Last week, I encouraged you not to sacrifice the things you love to accommodate your condition. Now I am going to play my own Devil’s Advocate.
I have cataracts. Large central cataracts, a gift left over from my treatment for meningitis. (It happens sometimes when you take high doses of steroids.) Back then, it was just something in my medical file. My doctor once told me that they develop about as slowly as sand moves. Slow as that is, eventually the sand does move. Two plus decades on I look at lights – headlights, streetlights, flood lights – and there are dispersed halos around them. Lights in the dark can be blinding. Driving at night in the rain is a special challenge.
So, surgery. It’s the only treatment – to replace the lens. I first discussed it with my doctor 10 years ago. He sent me to a talented, sympathetic surgeon, who offered a 50% discount because I was so young. But once she had laid out my options, I had a visceral, panicked reaction. I could feel my figurative heels digging into that slowly shifting sand.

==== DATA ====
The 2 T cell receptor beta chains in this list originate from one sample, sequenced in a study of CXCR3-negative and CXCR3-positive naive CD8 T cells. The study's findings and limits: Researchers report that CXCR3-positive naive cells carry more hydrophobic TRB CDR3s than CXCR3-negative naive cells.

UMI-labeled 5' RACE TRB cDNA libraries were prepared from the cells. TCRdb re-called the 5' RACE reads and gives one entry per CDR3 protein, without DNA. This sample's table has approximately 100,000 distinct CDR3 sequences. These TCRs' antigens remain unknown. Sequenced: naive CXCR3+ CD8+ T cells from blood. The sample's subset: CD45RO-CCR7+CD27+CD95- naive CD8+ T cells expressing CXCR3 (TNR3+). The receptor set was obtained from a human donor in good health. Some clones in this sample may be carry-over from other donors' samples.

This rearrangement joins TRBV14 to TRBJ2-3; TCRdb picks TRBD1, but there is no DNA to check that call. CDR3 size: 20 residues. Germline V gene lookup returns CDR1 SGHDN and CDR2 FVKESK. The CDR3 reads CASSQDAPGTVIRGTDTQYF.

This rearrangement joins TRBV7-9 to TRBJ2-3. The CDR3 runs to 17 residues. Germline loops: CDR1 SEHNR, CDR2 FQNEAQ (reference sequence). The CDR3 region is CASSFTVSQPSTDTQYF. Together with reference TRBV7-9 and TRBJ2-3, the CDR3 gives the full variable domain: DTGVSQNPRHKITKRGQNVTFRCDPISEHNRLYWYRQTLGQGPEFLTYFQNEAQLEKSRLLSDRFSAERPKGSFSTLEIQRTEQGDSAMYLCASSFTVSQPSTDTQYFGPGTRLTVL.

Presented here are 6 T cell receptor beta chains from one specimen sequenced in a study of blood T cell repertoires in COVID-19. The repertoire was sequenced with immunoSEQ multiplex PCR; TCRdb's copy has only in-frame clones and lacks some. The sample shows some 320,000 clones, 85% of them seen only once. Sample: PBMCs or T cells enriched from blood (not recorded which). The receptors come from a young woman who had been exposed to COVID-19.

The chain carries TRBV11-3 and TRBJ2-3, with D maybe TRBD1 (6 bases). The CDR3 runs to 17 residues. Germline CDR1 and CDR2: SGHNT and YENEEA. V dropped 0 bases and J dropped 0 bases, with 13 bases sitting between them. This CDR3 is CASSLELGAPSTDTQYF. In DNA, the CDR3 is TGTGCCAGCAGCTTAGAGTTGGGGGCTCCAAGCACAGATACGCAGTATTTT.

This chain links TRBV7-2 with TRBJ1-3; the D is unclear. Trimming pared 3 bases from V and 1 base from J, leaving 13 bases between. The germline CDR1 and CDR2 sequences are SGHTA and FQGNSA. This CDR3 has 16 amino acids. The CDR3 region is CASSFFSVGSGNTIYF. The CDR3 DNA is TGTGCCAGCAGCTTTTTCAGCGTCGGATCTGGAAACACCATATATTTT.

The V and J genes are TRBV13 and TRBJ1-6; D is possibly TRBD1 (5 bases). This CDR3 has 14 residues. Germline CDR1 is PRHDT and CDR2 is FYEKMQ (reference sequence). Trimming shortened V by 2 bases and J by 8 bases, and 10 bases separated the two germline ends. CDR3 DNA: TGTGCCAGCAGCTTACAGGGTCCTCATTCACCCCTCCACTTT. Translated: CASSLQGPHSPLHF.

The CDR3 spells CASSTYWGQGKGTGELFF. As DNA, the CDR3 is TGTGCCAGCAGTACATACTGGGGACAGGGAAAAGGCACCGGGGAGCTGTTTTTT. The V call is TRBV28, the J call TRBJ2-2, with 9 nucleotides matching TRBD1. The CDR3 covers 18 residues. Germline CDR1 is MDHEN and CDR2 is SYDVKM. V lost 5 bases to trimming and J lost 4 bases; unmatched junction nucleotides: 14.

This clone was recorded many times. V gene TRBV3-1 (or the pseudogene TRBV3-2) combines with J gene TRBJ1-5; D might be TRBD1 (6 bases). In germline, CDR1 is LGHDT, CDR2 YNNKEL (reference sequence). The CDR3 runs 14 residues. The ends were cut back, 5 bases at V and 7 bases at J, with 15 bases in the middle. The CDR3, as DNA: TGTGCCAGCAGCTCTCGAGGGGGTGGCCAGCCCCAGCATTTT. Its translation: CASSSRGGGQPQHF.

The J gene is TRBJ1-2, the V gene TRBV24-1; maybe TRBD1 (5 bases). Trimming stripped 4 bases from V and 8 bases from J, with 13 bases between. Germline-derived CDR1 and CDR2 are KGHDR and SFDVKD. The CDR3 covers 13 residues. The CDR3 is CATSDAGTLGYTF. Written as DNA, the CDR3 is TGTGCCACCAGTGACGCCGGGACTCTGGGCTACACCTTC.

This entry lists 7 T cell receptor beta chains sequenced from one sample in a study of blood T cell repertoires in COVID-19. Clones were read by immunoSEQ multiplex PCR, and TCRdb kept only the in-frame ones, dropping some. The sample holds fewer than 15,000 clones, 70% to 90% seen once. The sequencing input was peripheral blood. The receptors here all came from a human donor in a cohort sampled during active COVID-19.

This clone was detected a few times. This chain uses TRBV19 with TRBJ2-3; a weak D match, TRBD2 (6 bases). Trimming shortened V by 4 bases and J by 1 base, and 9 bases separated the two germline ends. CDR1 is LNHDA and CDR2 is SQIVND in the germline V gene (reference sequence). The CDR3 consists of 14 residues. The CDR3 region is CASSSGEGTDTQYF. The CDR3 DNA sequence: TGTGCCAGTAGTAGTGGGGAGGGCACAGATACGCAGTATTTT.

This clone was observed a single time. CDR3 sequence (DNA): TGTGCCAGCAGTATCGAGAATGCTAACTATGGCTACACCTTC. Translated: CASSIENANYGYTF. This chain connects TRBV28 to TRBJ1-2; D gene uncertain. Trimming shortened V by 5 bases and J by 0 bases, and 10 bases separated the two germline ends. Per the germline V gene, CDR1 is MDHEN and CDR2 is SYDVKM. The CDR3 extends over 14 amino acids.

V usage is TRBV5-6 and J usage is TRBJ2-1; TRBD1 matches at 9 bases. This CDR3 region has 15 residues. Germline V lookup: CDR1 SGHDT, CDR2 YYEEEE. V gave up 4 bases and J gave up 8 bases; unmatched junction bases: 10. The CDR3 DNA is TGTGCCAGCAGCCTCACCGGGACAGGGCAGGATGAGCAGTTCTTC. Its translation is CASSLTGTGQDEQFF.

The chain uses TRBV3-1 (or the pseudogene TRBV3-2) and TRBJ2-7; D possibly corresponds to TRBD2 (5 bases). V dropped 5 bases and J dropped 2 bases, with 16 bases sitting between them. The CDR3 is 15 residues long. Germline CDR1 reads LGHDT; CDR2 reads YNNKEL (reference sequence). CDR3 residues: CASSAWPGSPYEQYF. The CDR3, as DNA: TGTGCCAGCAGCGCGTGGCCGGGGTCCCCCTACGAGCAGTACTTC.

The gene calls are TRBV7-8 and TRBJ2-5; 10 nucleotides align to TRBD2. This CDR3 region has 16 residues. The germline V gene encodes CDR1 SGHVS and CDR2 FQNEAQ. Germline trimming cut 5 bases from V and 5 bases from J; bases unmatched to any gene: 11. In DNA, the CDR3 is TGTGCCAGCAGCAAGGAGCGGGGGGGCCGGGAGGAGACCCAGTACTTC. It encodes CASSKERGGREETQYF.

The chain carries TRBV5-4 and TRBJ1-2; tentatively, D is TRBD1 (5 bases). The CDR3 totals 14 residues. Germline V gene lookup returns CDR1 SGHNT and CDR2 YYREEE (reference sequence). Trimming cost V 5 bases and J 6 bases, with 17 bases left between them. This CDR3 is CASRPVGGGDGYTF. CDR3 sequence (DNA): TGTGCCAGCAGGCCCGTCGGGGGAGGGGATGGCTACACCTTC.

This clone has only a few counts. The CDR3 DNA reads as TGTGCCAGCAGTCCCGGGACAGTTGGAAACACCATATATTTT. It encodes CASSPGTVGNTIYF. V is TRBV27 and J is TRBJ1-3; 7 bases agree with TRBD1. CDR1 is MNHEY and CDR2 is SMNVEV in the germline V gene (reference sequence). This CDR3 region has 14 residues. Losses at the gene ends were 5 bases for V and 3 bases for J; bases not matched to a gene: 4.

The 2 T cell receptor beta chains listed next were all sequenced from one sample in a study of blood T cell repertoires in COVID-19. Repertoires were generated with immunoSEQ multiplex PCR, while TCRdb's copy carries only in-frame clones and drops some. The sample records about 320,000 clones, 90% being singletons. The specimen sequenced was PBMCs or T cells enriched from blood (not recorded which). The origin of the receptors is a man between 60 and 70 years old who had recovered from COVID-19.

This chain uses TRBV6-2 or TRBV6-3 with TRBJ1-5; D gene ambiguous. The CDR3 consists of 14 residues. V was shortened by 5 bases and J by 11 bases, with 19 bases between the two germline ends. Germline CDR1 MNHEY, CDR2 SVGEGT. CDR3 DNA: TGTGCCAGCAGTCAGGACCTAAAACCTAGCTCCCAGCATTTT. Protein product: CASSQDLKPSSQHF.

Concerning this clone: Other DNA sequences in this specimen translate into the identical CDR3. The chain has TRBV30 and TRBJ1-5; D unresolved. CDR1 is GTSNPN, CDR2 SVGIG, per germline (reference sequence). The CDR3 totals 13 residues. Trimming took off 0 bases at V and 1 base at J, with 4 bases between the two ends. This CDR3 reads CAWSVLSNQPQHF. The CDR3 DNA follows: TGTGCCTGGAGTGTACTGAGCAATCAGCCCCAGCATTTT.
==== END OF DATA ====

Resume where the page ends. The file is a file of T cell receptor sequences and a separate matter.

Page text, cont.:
So, why the holdup? It’s a routine, uncomplicated procedure. Yes, there is a slight chance of error, and people are sensitive about anything that might affect their autonomy, but it’s more complex than that. (Isn’t it always?)
On this one, it goes as deep as my identity. I am a big reader. I always have been. When I think about the things that define me, I have a picture of myself as a kid under the covers, book three inches from my face, reading with a flashlight so my parents wouldn’t know how late I was up. And I knew I was up late because I could hear the Hill Street Blues theme song start to play. It’s so fundamental to who I am, I literally can’t conceive of who I would be without a book or three open around my house.
If I were to have surgery, I would lose that. As of this moment, I still have accommodation, which is the natural autofocus we all start off with. As you age, your lenses become less flexible, so you eventually need reading glasses. Also, as a diabetic who had already had two rounds of laser surgery, multifocal lenses are not recommended, due to issues with contrast, which affects depth perception, among other things. The bottom line is, I would have to give up that version of me that still reads in bed with a book three inches from my face. I am not ready to do that.
I know that overall my vision will improve after surgery, and I know I could have one eye done and wait on the second. But sometimes the visceral trumps the rational and you have to let that stand. The doctor says I can wait to have surgery until I can’t see anymore, so that is what I am going to do – dig in my heels and refuse to concede until absolutely necessary. Or until science catches up. Whichever comes first.